The tiles and bricks were made by hand; probably the only mechanisation would have been the horse-powered pug mill. The pug mill consisted of an upright barrel in which a series of strong iron knives and teeth were caused to revolve by the power of a horse walking in a circular path, so as to cut and masticate the clay very thoroughly as it passed from the top of the barrel to an aperture provided for its removal at the bottom.

1860 Sale poster
Although production methods were primitive, output seems to have been substantial, for when the stock in trade was offered for sale in 1860 it included over 42,000 draining tiles of various sizes; 72,300 various type of bricks; 2,700 squares (floor tiles) and 2,700 pantiles.

Many a small boy (and I was one of them) can verify that the area was ideal for brick making, for the sides of the brook that ran through the field below the brickyard, known as Holland's in my day, were thick with clay and ideal for making dams. Hundreds of happy hours were spent playing in the brook building dams and getting thoroughly wet and dirty in the process.

Earlier, in 1906, a more serious childhood prank almost led to the death of a boy who got his head stuck in the pug mill and had to be rescued by his friends, (see transcription of newspaper report at the foot of this page)

The only reminders that the business ever existed are some of the red brick houses that line Burton Latimer's streets, and surviving outhouses with red pantiled roofs and walls with pantiled coping, many of which must have been built using products from the brickyard. The clay pit was used as butts for target practice by the Home Guard during WW2, later as a scrap yard but is now occupied by three houses off Hollands Drive and named Croxens Close.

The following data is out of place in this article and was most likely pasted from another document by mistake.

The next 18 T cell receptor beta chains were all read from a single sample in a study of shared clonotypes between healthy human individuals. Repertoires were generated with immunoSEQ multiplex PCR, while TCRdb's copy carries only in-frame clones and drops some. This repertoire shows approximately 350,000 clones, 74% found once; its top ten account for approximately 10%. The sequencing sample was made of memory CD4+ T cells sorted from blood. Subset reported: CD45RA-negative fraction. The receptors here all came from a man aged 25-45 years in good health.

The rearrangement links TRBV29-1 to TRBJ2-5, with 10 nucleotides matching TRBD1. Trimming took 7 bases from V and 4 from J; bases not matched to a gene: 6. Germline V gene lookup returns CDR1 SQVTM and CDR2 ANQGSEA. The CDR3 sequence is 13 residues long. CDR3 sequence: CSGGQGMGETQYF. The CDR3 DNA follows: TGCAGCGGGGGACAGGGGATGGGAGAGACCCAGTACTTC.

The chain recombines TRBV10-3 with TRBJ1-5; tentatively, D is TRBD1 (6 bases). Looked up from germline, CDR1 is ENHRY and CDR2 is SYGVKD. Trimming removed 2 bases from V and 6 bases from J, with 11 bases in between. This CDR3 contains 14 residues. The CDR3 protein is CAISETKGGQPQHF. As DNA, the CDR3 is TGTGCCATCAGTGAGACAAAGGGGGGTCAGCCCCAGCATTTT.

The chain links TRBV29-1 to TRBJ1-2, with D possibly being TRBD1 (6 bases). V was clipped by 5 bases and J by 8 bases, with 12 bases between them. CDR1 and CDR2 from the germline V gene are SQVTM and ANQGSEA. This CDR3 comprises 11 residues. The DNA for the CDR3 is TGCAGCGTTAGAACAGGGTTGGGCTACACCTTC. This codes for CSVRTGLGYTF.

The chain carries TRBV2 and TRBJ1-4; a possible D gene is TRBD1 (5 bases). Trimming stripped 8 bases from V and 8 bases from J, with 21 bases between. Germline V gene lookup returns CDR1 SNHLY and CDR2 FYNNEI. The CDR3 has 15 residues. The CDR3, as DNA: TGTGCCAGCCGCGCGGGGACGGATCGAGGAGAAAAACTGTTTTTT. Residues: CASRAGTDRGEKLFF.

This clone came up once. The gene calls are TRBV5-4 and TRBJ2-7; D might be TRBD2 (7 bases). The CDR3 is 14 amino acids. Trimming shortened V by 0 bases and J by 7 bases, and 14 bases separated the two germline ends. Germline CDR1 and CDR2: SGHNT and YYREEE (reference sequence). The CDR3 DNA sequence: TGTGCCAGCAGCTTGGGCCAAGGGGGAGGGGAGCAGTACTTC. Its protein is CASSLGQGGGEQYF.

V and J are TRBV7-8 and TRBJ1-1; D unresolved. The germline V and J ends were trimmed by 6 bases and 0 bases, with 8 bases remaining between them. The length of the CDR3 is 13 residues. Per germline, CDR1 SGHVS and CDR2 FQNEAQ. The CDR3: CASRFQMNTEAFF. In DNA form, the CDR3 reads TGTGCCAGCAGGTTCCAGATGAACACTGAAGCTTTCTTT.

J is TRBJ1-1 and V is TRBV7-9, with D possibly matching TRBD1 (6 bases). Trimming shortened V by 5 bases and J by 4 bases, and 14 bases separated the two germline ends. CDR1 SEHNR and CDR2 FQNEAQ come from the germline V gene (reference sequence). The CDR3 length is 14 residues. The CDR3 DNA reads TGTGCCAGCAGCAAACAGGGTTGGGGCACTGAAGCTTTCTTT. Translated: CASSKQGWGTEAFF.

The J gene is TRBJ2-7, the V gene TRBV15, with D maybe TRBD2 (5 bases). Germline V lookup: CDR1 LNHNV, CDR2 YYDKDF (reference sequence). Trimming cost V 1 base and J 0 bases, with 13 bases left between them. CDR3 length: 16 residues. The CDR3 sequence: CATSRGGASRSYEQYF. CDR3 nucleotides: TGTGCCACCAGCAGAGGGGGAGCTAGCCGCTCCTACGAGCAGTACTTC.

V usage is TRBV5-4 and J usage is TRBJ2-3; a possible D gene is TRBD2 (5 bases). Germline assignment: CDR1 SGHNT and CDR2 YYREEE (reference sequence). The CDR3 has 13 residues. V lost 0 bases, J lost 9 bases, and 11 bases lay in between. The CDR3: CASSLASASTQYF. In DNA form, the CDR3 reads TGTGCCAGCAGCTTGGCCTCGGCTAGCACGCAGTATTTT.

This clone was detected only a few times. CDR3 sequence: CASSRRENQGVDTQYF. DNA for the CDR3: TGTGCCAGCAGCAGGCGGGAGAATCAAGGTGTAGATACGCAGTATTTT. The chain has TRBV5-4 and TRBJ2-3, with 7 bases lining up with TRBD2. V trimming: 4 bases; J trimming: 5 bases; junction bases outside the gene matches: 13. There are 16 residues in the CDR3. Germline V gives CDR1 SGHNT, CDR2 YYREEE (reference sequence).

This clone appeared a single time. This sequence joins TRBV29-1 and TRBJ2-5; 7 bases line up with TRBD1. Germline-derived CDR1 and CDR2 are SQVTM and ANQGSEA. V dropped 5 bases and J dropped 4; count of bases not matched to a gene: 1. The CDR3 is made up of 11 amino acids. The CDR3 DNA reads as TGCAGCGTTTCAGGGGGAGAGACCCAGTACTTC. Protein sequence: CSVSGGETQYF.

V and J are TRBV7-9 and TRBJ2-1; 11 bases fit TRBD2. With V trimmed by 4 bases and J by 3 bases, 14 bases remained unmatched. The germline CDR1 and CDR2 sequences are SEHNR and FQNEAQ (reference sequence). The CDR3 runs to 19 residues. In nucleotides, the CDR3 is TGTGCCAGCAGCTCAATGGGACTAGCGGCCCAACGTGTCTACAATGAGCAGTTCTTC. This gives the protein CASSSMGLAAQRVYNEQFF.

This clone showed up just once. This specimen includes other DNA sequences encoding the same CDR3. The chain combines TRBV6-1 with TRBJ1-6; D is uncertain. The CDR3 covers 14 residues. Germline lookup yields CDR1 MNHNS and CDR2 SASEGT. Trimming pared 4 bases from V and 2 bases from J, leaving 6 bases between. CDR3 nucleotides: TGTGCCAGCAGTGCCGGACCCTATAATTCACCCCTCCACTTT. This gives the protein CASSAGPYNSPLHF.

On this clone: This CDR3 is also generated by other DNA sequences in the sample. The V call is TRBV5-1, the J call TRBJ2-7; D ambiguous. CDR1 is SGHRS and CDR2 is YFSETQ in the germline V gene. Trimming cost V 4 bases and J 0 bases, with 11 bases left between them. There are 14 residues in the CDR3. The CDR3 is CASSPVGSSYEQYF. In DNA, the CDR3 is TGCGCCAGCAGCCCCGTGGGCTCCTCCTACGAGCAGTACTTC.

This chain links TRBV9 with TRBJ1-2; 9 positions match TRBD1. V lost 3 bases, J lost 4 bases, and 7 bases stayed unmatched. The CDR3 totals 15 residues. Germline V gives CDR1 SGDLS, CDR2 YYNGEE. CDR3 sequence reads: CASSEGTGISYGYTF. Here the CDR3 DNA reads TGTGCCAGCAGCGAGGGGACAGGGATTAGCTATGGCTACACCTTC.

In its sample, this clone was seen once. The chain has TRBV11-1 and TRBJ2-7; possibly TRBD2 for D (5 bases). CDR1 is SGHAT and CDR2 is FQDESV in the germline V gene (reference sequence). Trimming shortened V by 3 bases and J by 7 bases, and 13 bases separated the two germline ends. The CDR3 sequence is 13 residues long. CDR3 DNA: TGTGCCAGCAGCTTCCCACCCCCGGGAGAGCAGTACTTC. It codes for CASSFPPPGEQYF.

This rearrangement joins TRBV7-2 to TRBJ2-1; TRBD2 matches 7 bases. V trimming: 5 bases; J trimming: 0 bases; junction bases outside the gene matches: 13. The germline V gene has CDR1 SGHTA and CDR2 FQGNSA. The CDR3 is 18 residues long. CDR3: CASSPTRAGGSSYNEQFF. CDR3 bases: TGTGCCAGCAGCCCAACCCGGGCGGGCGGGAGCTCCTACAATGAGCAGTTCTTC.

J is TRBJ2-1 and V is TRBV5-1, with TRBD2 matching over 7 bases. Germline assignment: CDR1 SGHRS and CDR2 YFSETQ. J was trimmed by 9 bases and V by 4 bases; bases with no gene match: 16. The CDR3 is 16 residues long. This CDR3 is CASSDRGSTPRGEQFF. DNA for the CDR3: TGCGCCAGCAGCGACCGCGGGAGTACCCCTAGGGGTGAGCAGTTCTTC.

The former brickyard in 1950 showing the smallholding that now occupies most of the site.
Aerial view from the SW in 1950. The eastern part of the former brickyard is a
smallholding where pigs are kept and the western part has been used for allotments

Now a scrapyard, with Latimer Close, Burton House and the school playing field.
Aerial view from the S.W. in 1971. Most of the former brickyard is now
used as a scrapyard. The allotments are still there but Brickyard Row
and the other houses associated with the site have gone, to be replaced
by the school playing field, Latimer Close and Burton House.

To see a movie of the site being used as a car scrapyard, click here
To view it correctly, you may need to download the Quicktime Player if you don't have it installed. If you have a dialup connection, the movie may take a little while to download.

Movie clip kindly loaned by Carol Desborough

Serious Accident at Burton

From the Kettering Leader May 26 1906

A serious accident befell a lad named Tarry whilst playing in the brickyard at the rear of Croxen's Yard, belonging to Mr. Barlow. The little lad, together with some of his playmates, had wandered into the premises, and coming across a pugmill, used for the purpose of tampering clay, this machine then became the object of their fascination. The machine is rather high, and is driven by a horse with a high shafting from the centre. To get into the machine the unfortunate lad must have been helped, for he is a cripple, and gets about on two crutches. The pugmill has not been used for several months owing to a good supply of bricks being in hand, and it is uncertain whether the machine was free from clay. Someone must have turned the shafting, and the lad Tarry got his head amongst the dull knives and had his scalp terribly crushed. His cries attracted his playmates, who rescued him from his perilous position. He was immediately attended by Dr. Harris, and at once sent to Kettering and District Hospital .